Mark concludes that he tends to see the funny side of most things. “I like to see where the humour happens in a story, and make the most of it. Working with Jon Coddington and the marionettes was awesome fun. Jon gets puppets doing things they don’t usually do.”

The marionette master, no relation of Anna, tells Lumière it’s great being part of Freddy’s video lineage. “I’ve served coffee to Mu and a few other members of the band for years now—Mu has quite the coffee addiction—it’s been nice to work with them in a creative sense. The song is so soulful, but there’s kind of this danger in it. Some of it’s sexual, some of it seems like a romantic crime scene. Either way I’m into it. After this, and my Pulp Fiction homage [Australasian fringe festival show Puppet Fiction], grindhouse puppetry is my niche. I love the immediacy of marionettes. I like to see horror and grotesqueries in such a delicate form, it makes it a little surreal. I was inspired by Reservoir Dogs mainly, I tried to make the female [character] a little more Pam Grier.”

Mu chimes in that the genesis of this more darkly comic song was the Drop studio being an absolute mess one day, ahead of rehearsal launch for an upcoming tour. “So we said, ‘Look, we’ll just need to do a major spring-clean here.’ This whole process took half the day.” Everyone pitched in, they kept the MPC running through the PA and came up with ideas for the beats.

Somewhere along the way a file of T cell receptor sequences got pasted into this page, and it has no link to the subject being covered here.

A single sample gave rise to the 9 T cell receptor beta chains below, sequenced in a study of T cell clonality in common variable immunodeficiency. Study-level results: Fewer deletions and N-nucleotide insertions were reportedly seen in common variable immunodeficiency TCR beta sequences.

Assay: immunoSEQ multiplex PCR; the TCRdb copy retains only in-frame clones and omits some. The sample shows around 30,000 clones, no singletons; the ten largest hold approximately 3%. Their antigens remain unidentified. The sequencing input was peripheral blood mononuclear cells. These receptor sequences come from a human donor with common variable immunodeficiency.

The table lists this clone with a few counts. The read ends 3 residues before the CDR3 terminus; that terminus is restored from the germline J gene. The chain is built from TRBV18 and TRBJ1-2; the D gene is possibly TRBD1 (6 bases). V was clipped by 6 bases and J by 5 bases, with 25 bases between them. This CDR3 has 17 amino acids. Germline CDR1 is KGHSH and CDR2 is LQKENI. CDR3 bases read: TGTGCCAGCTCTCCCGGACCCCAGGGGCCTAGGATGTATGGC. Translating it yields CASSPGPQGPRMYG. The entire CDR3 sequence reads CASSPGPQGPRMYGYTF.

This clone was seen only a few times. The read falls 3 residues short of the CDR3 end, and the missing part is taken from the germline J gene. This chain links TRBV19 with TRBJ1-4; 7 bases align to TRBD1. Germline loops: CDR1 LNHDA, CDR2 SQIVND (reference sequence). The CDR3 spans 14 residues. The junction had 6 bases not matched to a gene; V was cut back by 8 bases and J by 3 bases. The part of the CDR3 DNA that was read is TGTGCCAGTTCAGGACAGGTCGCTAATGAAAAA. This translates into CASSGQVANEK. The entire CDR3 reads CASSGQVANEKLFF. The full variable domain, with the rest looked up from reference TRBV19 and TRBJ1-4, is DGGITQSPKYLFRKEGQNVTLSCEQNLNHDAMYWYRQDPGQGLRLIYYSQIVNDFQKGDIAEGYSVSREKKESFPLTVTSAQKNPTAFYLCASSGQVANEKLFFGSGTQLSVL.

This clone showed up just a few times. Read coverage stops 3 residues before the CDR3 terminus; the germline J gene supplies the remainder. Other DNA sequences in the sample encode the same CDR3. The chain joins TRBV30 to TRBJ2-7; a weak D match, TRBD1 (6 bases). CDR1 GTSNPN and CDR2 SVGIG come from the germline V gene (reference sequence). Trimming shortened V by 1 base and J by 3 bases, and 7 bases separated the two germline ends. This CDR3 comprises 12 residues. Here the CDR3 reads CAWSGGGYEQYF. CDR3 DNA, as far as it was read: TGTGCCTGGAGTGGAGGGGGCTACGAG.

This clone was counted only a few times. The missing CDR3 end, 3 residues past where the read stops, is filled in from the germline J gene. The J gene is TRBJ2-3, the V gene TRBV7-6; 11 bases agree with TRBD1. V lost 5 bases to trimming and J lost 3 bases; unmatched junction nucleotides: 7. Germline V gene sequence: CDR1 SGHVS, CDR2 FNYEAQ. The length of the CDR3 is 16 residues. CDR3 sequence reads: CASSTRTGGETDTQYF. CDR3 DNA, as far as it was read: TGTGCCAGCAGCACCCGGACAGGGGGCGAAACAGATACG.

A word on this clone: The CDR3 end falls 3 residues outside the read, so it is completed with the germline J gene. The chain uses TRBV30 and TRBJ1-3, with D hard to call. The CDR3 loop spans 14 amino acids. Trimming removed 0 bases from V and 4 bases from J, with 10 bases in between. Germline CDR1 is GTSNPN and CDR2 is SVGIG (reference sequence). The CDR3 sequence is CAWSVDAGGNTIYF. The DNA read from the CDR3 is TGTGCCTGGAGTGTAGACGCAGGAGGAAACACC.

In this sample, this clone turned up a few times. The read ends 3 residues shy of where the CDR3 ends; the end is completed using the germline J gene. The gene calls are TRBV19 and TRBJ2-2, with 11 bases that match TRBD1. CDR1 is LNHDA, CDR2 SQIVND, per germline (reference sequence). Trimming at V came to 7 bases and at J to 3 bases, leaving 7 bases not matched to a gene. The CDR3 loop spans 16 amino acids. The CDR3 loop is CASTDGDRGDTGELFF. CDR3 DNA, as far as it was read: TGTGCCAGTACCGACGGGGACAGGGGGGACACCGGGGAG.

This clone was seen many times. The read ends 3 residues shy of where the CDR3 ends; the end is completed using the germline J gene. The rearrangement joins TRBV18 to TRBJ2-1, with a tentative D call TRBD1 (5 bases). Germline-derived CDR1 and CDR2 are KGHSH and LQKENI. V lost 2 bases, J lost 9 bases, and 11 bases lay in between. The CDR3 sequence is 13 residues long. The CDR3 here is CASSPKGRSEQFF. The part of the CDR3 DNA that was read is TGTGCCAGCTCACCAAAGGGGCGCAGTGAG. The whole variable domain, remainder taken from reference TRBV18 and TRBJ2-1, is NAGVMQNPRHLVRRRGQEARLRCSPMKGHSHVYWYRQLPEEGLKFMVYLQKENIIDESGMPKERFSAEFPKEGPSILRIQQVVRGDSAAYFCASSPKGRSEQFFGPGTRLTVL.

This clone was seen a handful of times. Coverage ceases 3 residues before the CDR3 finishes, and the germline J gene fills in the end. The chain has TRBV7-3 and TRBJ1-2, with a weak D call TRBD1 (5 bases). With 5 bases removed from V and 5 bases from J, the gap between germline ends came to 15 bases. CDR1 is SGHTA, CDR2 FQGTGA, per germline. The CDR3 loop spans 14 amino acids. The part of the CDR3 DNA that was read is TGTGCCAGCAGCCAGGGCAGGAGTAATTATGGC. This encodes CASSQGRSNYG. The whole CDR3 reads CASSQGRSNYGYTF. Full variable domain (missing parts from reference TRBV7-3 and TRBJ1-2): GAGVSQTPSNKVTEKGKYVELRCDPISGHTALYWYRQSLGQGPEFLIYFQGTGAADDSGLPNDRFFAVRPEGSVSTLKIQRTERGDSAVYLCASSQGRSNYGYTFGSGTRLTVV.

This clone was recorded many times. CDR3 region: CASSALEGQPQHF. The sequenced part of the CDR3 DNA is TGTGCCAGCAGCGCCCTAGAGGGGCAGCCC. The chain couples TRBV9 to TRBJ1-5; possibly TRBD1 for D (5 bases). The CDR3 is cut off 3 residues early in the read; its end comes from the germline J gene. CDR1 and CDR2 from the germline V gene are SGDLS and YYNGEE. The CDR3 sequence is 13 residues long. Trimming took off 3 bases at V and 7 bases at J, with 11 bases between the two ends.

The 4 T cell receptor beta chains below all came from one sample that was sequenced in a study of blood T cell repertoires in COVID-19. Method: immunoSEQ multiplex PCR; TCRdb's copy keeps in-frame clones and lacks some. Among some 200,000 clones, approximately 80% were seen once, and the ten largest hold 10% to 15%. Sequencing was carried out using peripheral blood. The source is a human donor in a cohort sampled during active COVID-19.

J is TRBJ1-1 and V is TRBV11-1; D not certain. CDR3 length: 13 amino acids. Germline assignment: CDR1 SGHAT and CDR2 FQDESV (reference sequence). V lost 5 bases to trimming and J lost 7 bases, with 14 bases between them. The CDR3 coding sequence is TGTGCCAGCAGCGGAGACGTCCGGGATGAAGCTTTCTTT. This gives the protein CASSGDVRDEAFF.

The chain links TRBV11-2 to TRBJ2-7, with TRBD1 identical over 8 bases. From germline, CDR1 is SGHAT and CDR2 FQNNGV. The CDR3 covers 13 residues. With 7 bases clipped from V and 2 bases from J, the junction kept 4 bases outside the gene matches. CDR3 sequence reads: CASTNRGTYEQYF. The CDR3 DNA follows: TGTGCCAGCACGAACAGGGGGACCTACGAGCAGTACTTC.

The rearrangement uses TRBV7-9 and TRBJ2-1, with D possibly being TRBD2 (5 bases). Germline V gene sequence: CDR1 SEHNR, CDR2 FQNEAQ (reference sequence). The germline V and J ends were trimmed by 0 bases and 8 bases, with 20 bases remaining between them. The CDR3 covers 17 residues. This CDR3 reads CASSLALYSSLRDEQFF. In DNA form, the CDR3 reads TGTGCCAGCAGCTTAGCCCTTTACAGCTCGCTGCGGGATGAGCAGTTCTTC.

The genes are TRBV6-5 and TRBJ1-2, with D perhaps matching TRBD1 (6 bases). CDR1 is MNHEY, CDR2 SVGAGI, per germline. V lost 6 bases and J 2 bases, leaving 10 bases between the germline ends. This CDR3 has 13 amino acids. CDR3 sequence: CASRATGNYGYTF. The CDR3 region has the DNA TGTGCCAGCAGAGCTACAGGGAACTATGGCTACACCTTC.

The earthy producer chuckles that ‘Clean Your House’ is a relaxed way to launch Black Bird, and a new era for Freddy’s. “It’s slick, but it’s also a laugh, not taking ourselves too seriously.”

The video has quickly snared over 13000 views. Enthusiastic commenters include Brazilians and Argentinians demanding local gigs. “Yeah we’ve had some serious booking offers from Brazil and South America, might look at those in 2014. It’s a bit hard to go everywhere. With Black Bird it seems important to consolidate the markets that we have already first, like Germany.”

Oxford to Lisbon via Stockholm and Paris[1]—after Auckland and Wellington in September—has just been announced for October. The main, headlining European tour this year is October. “We’re off to Europe in three weeks, to release the album and play summer festivals. We’re playing the Brixton Academy in October and we’ve already sold over 1500 tickets. Like I said in in our interview, [almost] all our business now is Europe, and that’s why we’re going to go there at least twice a year.”